* Euro zone periphery govt bond yields tmsnrt.rs/2ii2Bqr (Adds link to Euribor story, updates prices)
LONDON, April 14 (Reuters) - Italian bond yields rose on Tuesday to their highest in almost a month, reflecting some disappointment in markets over a half-trillion-euro coronavirus rescue plan agreed by euro zone finance ministers late last week.
The agreement includes almost unconditional use of the euro zone’s European Stability Mechanism (ESM) bailout fund for loans to governments, to allow them to subsidise wages so that companies can cut working hours rather than jobs, and a plan for the European Investment Bank to step up lending to companies.
Italian Prime Minister Giuseppe Conte on Friday said that providing cheap loans from the euro zone bailout fund was a “totally inadequate tool” and Italy had no intention of applying for help from the ESM.
Analysts said the measures had helped peripheral bond spreads, but without meaningful steps towards fiscal union in the longer term, upward pressure on the borrowing costs of weaker states would return.
“Italian spreads reflect disappointment that Italy might not use the ESM facility,” said Antoine Bouvet, senior rates strategist at ING.
“There is a stigma attached to using the ESM facility -- it doesn’t play well on the domestic scene. Also, we had these headlines with big numbers, but the ESM part is worth a small amount.”
Italy’s two-year bond yield rose around 24 basis points to around 0.90% -- its highest level since March 18, when fears around the impact of the novel coronavirus on Italian public finances were at their peak.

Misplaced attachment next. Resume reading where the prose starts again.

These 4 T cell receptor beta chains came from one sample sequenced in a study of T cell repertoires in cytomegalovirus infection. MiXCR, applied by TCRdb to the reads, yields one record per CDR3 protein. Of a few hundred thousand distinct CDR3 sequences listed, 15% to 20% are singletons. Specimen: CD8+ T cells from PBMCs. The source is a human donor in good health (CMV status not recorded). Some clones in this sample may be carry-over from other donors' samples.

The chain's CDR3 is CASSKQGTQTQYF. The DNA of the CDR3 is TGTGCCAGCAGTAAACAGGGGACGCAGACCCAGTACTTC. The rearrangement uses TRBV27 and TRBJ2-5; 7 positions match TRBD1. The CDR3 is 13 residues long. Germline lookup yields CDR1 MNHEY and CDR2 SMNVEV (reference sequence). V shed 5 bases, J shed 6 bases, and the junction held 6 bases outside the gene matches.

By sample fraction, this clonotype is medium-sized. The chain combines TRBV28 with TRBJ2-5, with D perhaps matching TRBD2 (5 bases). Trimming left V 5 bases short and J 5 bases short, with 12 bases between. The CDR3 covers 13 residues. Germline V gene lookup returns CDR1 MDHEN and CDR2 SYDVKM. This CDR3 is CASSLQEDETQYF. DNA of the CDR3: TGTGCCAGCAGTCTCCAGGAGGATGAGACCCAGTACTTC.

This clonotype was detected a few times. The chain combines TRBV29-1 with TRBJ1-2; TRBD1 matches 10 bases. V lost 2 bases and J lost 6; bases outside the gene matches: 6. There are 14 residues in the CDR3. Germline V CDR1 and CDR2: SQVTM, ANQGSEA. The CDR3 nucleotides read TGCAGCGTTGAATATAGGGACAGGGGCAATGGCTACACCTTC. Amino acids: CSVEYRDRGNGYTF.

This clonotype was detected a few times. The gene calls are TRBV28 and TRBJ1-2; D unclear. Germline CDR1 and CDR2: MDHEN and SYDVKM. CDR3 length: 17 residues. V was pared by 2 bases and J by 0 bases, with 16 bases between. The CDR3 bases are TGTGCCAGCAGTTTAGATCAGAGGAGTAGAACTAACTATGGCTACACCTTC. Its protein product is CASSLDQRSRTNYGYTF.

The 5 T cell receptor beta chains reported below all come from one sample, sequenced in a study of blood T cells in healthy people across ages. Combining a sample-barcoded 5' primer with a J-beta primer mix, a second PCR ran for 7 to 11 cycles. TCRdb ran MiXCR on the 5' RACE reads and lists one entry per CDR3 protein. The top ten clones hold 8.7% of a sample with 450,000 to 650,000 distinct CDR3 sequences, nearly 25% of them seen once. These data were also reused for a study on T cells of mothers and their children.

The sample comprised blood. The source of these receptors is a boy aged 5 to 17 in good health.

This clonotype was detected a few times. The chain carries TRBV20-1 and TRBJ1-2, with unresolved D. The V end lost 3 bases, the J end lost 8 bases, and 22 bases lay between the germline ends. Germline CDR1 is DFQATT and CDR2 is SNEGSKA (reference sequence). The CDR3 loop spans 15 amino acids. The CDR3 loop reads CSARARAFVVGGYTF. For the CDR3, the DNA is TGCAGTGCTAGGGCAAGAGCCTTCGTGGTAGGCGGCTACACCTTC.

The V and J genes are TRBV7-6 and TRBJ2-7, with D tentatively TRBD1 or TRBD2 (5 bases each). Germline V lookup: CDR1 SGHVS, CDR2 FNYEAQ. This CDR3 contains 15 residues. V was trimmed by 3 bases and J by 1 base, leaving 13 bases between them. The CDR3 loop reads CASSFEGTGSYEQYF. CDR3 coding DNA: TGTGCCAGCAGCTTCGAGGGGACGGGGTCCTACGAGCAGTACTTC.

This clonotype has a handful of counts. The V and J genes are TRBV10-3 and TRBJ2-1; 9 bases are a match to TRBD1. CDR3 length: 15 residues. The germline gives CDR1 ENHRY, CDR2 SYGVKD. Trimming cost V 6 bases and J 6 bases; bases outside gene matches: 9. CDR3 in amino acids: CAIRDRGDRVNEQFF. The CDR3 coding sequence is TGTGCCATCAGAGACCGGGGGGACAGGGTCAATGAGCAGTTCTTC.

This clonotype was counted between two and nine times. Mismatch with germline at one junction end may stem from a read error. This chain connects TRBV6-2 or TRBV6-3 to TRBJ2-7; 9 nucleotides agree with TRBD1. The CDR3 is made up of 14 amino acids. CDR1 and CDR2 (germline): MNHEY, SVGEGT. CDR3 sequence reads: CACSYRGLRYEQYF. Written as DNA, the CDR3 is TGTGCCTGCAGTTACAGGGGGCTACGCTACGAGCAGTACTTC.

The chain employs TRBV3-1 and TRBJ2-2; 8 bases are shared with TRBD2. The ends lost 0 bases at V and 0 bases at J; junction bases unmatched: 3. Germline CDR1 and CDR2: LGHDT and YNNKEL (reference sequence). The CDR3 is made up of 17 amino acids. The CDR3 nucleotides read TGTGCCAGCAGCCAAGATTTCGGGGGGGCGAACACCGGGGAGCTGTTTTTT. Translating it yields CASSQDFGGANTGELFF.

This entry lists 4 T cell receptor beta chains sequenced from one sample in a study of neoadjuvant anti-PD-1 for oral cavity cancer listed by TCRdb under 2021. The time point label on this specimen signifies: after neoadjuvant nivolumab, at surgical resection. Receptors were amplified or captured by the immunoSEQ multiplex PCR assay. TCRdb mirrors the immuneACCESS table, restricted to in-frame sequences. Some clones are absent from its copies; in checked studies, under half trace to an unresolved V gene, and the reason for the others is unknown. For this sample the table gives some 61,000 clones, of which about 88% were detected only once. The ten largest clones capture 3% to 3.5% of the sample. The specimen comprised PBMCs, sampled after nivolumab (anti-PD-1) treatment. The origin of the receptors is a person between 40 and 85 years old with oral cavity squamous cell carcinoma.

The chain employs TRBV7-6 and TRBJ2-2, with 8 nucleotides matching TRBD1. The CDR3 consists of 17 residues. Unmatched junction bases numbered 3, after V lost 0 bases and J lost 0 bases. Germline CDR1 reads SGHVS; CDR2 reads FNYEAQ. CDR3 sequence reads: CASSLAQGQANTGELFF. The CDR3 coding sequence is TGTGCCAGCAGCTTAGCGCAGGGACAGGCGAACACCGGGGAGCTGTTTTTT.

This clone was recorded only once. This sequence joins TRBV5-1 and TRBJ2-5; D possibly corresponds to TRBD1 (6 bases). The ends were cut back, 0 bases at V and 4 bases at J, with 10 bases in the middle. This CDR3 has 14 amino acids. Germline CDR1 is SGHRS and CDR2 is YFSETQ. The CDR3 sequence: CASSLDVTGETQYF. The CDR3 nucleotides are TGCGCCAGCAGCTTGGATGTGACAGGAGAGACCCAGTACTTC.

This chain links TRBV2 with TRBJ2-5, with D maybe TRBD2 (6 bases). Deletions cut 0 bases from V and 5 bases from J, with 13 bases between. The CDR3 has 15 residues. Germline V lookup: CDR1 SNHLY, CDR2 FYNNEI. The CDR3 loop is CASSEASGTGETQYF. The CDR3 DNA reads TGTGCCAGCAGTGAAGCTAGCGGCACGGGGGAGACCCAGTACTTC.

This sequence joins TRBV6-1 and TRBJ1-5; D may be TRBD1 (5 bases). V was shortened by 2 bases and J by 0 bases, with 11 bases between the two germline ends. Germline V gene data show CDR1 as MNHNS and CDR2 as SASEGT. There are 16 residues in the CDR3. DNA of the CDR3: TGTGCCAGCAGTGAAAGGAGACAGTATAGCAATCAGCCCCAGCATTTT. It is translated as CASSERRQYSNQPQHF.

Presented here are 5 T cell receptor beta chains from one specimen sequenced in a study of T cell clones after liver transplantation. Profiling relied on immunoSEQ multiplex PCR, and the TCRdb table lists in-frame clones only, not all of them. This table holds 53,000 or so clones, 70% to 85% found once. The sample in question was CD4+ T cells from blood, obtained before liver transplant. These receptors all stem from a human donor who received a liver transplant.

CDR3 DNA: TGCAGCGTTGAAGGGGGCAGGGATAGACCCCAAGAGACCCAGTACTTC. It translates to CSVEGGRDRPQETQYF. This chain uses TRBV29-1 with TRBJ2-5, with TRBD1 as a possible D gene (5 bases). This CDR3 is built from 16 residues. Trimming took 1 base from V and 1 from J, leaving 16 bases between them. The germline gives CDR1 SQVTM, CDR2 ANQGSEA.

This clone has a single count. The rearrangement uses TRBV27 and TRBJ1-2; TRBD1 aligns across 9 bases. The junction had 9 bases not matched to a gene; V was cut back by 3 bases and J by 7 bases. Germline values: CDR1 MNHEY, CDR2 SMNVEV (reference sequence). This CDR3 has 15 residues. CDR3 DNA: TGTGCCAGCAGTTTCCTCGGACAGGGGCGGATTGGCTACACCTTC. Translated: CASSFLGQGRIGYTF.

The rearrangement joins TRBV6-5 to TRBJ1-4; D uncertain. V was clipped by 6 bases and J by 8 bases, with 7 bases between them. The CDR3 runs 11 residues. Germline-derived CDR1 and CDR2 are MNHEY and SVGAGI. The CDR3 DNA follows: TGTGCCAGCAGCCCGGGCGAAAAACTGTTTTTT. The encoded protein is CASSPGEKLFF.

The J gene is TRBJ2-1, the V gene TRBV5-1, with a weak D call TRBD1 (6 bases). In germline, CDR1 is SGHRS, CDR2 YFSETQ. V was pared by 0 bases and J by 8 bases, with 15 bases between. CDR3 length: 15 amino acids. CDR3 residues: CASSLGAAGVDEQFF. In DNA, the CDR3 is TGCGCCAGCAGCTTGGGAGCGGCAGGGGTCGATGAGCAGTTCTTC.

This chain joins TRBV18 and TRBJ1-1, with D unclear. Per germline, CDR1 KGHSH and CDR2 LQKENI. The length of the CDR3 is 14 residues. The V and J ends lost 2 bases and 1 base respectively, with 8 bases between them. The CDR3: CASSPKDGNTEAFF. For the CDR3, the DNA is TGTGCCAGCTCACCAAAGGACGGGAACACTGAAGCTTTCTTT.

Ten-year Italian bond yields were 20 bps higher at 1.80% . The gap over German Bund yields was at 209 bps -- more than 20 bps wider than levels seen late on Thursday before European markets closed for the long Easter weekend.
Germany’s benchmark Bund yield was around 3 bps lower at -0.37%.
The euro zone deal, announced just before the Easter break, made no mention of using joint debt to finance recovery, an approach favoured by Italy, France and Spain but bluntly opposed by Germany, the Netherlands, Finland and Austria.
European Commission Vice President Valdis Dombrovskis told the German newspaper Handelsblatt that the EU could finance a recovery fund worth up to 1.5 trillion euros ($1.64 trillion) with bonds guaranteed by member states.
But analysts said that, without further steps towards fiscal unity, investors would increasingly differentiate between the bloc’s weaker and stronger members -- creating upward pressure on the borrowing costs of highly-indebted states such as Italy.
“Fundamentally, the structural problem of solvency has not been resolved,” said Nicolas Forest, global head of fixed income at Candriam.
“(Jointly issued) euro bonds are being postponed and, without debt pooling, the solvency of peripheral debts will remain a problem for the next few years.”
Analysts at Mizuho said in a note that “with little sign of joint issuance, Italy still looks fragile in the long term”.
Meanwhile, euro zone money market rates inched lower on Tuesday from four-year highs, a sign that the Euribor benchmark may be starting to respond to European Central Bank measures aimed at easing a funding crunch across the currency bloc.
Reporting by Dhara Ranasinghe; editing by Larry King
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